Biosensor development based on class C beta-lactamase

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Biosensor development based on class C beta-lactamase

 

Author: Liu, Sze Yan
Title: Biosensor development based on class C beta-lactamase
Degree: M.Phil.
Year: 2015
Subject: Beta lactamases
Biosensors.
Hong Kong Polytechnic University -- Dissertations
Department: Dept. of Applied Biology and Chemical Technology
Pages: 1 online resource (xii, 214 pages) : illustrations
xii, 214 pages : illustrations
Language: English
InnoPac Record: http://library.polyu.edu.hk/record=b2815766
URI: http://theses.lib.polyu.edu.hk/handle/200/8040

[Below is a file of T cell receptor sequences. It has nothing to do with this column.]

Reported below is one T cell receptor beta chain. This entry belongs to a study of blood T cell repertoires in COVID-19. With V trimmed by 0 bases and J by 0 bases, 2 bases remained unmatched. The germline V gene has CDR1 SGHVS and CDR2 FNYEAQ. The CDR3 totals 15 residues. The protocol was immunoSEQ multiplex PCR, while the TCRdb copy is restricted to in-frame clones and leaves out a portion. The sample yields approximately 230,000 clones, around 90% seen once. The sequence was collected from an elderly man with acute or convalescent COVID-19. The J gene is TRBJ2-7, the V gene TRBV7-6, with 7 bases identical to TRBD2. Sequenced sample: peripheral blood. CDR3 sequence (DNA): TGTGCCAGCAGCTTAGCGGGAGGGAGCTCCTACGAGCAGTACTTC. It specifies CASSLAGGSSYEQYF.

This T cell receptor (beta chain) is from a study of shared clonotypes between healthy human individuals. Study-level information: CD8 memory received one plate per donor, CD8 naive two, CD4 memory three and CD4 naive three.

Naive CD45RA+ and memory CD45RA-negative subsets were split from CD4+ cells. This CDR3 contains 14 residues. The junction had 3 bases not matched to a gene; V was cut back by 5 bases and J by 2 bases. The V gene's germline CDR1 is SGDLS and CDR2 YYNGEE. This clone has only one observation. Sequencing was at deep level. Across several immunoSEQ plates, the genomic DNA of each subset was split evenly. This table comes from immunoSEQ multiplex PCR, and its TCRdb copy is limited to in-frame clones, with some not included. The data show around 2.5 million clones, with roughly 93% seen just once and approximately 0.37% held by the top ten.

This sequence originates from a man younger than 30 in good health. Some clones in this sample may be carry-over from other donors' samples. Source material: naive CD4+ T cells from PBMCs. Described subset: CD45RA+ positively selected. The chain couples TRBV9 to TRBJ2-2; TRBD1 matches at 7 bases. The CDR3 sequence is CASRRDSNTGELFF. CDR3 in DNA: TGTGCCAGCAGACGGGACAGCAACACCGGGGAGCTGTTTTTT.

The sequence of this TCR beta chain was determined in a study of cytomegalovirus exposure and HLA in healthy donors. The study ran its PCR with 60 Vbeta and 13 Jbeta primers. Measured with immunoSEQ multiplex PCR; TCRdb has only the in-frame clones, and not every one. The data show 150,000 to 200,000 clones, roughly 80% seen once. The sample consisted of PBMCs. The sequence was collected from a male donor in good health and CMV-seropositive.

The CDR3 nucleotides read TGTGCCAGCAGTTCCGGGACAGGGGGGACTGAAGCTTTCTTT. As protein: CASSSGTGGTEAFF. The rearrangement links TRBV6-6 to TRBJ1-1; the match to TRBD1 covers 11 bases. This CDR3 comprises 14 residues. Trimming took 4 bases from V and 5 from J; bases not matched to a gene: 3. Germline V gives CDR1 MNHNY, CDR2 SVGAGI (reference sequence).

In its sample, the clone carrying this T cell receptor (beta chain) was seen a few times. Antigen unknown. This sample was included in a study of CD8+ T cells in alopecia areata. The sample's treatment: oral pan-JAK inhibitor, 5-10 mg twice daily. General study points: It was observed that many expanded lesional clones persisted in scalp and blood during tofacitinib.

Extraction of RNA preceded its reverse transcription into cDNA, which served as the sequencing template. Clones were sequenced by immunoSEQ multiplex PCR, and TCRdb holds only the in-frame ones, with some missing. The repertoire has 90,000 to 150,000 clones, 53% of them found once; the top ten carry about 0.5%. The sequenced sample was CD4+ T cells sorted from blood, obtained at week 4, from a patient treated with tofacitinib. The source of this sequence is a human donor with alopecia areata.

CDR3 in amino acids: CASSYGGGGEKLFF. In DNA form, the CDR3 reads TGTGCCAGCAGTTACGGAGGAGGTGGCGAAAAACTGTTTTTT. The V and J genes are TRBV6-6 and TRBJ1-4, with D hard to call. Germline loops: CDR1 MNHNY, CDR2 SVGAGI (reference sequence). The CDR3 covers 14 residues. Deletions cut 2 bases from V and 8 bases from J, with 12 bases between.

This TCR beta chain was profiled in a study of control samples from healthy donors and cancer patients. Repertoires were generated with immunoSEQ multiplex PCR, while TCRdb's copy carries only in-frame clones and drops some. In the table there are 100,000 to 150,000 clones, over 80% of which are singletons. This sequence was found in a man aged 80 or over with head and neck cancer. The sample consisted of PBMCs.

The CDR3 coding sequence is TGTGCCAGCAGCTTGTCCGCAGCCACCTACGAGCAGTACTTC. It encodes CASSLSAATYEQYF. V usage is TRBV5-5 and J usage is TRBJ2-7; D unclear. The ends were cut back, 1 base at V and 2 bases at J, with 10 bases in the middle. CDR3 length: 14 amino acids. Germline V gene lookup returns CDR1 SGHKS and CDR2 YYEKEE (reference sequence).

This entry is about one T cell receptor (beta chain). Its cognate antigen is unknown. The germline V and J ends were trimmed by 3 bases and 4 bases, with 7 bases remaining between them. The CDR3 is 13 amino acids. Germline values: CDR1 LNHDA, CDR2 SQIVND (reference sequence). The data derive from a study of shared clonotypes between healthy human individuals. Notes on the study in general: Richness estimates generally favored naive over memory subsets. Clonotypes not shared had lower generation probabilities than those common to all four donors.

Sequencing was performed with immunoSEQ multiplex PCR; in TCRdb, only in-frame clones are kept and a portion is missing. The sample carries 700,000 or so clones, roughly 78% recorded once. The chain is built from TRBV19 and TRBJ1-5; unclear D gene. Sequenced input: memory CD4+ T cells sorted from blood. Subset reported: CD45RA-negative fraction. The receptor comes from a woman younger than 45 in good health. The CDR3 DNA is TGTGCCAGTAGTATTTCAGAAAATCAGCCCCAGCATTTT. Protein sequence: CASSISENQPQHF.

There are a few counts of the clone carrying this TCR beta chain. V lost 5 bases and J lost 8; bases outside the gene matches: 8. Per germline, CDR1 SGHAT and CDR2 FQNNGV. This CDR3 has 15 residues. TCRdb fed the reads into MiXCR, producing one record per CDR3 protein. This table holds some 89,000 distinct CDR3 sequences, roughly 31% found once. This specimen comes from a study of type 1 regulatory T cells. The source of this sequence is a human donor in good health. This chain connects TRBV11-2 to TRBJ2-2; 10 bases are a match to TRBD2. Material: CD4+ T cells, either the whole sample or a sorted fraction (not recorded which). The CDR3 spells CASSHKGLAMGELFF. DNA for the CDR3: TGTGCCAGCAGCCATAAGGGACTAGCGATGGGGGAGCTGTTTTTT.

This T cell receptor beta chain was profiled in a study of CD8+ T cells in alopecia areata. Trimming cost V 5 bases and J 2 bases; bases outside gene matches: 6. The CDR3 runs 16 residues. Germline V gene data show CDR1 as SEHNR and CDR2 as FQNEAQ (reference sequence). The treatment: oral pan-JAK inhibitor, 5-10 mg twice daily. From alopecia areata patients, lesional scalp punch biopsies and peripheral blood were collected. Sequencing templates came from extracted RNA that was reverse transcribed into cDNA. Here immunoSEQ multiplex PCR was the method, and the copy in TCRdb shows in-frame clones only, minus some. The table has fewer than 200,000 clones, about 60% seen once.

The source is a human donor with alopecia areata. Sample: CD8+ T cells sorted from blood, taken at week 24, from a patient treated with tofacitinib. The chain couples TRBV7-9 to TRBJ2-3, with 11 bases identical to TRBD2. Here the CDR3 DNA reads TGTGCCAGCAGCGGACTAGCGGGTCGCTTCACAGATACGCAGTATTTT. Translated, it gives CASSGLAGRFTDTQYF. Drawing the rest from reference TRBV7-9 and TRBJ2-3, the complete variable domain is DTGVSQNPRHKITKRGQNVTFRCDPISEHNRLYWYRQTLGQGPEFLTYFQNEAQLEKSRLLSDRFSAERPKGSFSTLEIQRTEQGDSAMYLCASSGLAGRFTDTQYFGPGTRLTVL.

Abstract: Since the first discovery in the 20th century, antibiotics have been prescribed for combating bacterial infections extravagantly. Owing to comparatively high effectiveness, low cost, ease of delivery and minimal side effects, β-lactams are not only extensively used by clinical doctors, but also in veterinary applications. This led to food allergy and reduced the efficacy of β-lactam antibiotics as the bacteria become drug resistant under selective pressure. Recently, our group successfully developed an innovative screening tool for class C β-lactamase inhibitors. An engineered class C β-lactamase mutant from Enterobacter cloacae P99, V211C, was prepared by replacing valine 211 with cysteine by site-directed mutagenesis (Tsang et al., 2011). The purified V211C was labeled by attaching maleimide-5-fluorescein which is a thio-reactive fluorophore and named as V211Cf. The fluorescent sensor enzyme generated has minimum activity loss and acts as a "natural" fluorescent drug target for screening active site binding molecules or inhibitors. However, the AmpC P99 β-lactamase from Enterobacter cloacae is a narrow-spectrum β-lactamase and therefore, this labeled sensor enzyme V211Cf can only be used to screen for inhibitors against the AmpC P99 β-lactamase. Extended-spectrum cephalosporins are poor substrates for both class A and class C β-lactamases. The AmpC P99 Y221G mutant is a well characterized class C extended-spectrum β-lactamase. In this project, V211C expressed in E. coli, was prepared and named as AmpC_P99_V211C. The AmpC P99 β-lactamase was also engineered to form a double mutant AmpC_P99_Y221G/V211C by rational design. This purified mutant was labeled with fluorescein-5-maleimide to form a new biosensor, AmpC_P99_Y221G/V211Cf. The fluorescence studies, kinetics studies and mass spectrometry studies revealed that AmpC_P99_Y221G/V211Cf has a similar binding efficiency with AmpC_P99_V211Cf. However, the rates of hydrolysis of penicillin G, cephalothin and cefoxitin by AmpC_P99_Y221G/V211Cf are much lower than AmpC_P99_V211Cf, indicating that Tyr221 should have an important role in the deacylation process during hydrolysis of penicillins and cephalosporins. The new AmpC_P99_Y221G/V211Cf not only has properties that allow it to act as a better tool to study the active site kinetic features, detecting β-lactam antibiotic residues in milk, more important is that it gives meaningful signals in the presence of inhibitors and it could be useful in discovering potential inhibitors against extended-spectrum β-lactamases.

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